I had what can only be described as a lovely, naughty chat with @cathbore before the quiz.  She had me on the edge of my seat on Saturday (and Sunday morning for that matter) for conversation alone!  No surprises then that she had all four dragons interested in her pitch and wanting to read more during the Thursday Creative Day’s Dragons’ Pen opportunity.  Congratulations to Cath!

003 Quiz team negotiations were ongoing during Saturday and while ‘Let’s organise a table’ fell off the map, my golden age brainbox suddenly organised a team onto which I was invited.  This team involved the recruitment of a walking human crime fiction encyclopaedia so I was doomed when I professed loyalty to my recruiting tribe.  We ended up sitting next to one another: the team that eventually came second (them), called ‘the BP Complaints Department’ and us, the team that was ‘What Happens in Harrogate Stays in Harrogate’.  Mainly Dutch, we were actually four oranges, an English rose (Claire Morris from Gregory & Co), and moi, a Welsh dragon.  Because I arrived with a multitude of writing implements, I was declared scribe before I’d even sat down.  Because I still had control over the pens in my hands, I assumed the role of marker when marking commenced.   So I got to mark the team that came second and the team I could have been in…

My team did averagely, I think?  Perhaps above averagely, (I hope)?  Whatever, we had great fun.  Cagney & Lacey will never be the same again.  In the music round we had TV crime series theme tunes played by bagpipes with the tempo changed.  There was one catchy little number and my lasting memory will be the bobbing heads of @ErikHeidemann and @TOK09 as they continued to sing/hum it, determined to remember what it was because they knew it.  I have no doubt that they did and, yes it was Cagney and Lacey.  (I also have no doubt that one or both of these boys may have started watching it in short trousers.)

The night then moved on to more socialising at the hotel – and my great thanks to all for my never-ending supply of drinks on that Saturday evening/night.  I don’t think I went to the bar once.

In a brief visit to the venue hotel on the Sunday morning, the Waterstone’s staff loved my cake and remembered its reputation from the previous year – as did others, I found.  Yeay!  The hotel manager did not like the fact that I left the last pieces of cake on the table in reception, as I’d promised my Dutch team I would, and so they were binned at my request.

So, tail between my legs, albeit briefly, I wended my way back to Wales on the train.  It was not soon before I missed my friends there in Harrogate & in the interwebby ether, after thinking of the wasted cake I wished to endow…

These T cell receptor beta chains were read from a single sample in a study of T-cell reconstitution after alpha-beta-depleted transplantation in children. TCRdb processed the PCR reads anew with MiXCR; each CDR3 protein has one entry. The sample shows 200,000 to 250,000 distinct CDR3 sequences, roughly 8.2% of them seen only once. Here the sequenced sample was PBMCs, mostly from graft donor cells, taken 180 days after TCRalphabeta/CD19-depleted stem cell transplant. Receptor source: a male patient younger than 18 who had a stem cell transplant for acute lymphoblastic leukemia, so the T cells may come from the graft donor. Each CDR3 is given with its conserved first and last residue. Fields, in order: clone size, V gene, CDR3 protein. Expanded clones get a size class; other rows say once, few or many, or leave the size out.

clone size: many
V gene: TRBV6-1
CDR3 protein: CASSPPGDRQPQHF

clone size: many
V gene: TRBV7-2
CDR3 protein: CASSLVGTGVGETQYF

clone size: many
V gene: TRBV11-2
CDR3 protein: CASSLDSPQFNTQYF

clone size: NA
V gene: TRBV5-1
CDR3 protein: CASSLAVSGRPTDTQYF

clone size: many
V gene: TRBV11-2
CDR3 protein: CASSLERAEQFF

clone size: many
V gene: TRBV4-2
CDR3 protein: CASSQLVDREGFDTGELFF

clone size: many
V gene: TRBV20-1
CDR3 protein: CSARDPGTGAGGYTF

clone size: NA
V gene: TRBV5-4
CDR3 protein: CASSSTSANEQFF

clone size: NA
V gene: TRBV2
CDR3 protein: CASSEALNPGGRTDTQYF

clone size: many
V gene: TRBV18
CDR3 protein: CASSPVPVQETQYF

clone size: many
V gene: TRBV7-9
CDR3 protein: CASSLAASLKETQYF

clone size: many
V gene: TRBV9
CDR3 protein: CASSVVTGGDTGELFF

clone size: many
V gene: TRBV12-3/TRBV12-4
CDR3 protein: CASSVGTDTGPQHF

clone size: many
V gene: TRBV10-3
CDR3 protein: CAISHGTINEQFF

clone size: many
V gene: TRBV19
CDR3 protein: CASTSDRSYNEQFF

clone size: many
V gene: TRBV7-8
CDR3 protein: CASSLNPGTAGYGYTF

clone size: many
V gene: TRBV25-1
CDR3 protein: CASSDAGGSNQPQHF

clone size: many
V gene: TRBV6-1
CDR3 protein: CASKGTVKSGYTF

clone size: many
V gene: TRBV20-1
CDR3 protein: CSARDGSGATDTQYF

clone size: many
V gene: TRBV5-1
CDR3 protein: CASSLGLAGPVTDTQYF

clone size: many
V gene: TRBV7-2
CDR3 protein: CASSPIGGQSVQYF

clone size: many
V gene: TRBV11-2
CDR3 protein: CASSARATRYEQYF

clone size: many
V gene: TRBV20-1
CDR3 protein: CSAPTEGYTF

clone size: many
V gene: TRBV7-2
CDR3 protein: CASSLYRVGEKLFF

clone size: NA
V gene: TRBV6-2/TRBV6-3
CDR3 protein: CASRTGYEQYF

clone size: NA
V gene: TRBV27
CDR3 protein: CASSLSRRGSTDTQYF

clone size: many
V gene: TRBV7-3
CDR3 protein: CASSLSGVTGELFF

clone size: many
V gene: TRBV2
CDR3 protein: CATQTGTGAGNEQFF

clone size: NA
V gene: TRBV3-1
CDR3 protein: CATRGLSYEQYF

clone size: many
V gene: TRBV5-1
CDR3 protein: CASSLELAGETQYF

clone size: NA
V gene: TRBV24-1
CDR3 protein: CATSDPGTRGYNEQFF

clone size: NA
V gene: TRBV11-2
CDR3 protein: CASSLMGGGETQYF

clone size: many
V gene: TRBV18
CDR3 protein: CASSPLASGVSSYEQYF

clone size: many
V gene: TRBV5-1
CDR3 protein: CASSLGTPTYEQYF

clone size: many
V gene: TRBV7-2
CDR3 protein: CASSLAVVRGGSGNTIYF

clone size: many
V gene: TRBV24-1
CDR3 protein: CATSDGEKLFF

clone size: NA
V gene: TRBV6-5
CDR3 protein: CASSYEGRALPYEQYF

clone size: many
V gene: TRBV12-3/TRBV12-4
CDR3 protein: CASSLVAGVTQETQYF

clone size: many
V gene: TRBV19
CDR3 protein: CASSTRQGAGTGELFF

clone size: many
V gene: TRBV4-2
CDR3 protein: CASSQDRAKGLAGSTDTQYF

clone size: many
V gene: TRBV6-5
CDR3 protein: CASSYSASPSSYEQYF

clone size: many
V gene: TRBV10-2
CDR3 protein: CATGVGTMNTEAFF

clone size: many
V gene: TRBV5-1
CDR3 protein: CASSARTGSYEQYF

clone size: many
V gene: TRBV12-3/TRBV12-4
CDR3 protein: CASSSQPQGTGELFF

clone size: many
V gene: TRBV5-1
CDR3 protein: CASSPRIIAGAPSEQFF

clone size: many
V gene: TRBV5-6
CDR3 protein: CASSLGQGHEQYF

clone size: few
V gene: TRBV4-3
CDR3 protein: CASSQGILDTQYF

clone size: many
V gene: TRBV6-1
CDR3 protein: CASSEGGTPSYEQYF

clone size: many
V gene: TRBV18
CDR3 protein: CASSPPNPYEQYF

With this being a fleeting visit, my conversations were short or non-existent, so my apologies to anyone who wanted to catch up with me, who didn’t.  I will be in touch by email in the near future.

RJEtriumphant Any rumours you may have heard about a return of the festival next year to the Old Swan are erroneous.  I spoke to Sharon Cavanar (@sharoncanavar) on the weekend and it’s all up for grabs in 2011, re the festival venue.  With my professional hat on: it is indeed time for a tender, methinks.  Value for money in the years of increasing competition and financial austerity is paramount.  The Crown has done very well and their service is second to none in many ways, but their bar is expensive and often understaffed.  I have been quietly critical of this festival in the past, but congratulations to Sharon Cavanar and the team on a well-organised festival that has grown over the years and met its customer base.  More please!

As for me: I am left with fond memories, as usual, as well as a well-stoked competitive spirit and a warm glow.  If you want to be in next year’s winning quiz team, please apply now.  The candidates for the perfect team mix and with exemplary knowledge will be interviewed during the course of the year, for a final lead-up swot session in the 5 months before the quiz, if successful.  And, er… it is very likely that I will not be in it.  Well, stone the crows, I could be at Betty’s for buns – still not done yet.

Thanks all, for a lovely, albeit brief weekend.

6 thoughts on “Harrogate: Theakstons Old Peculier Crime Writing Festival Weekend 2010

  1. Thomas Stofer

    Love the picture of RR … couldn’t stop laughing when I saw it.
    And those spam comments are the bane of my blogging life – what really gets me is the awful spelling mistakes that plague them!

  2. Kath

    Sounds like a wonderful weekend, Rhian. A lot going on and a lot of fun to be had. You must have slept on the train(s) home, surely…?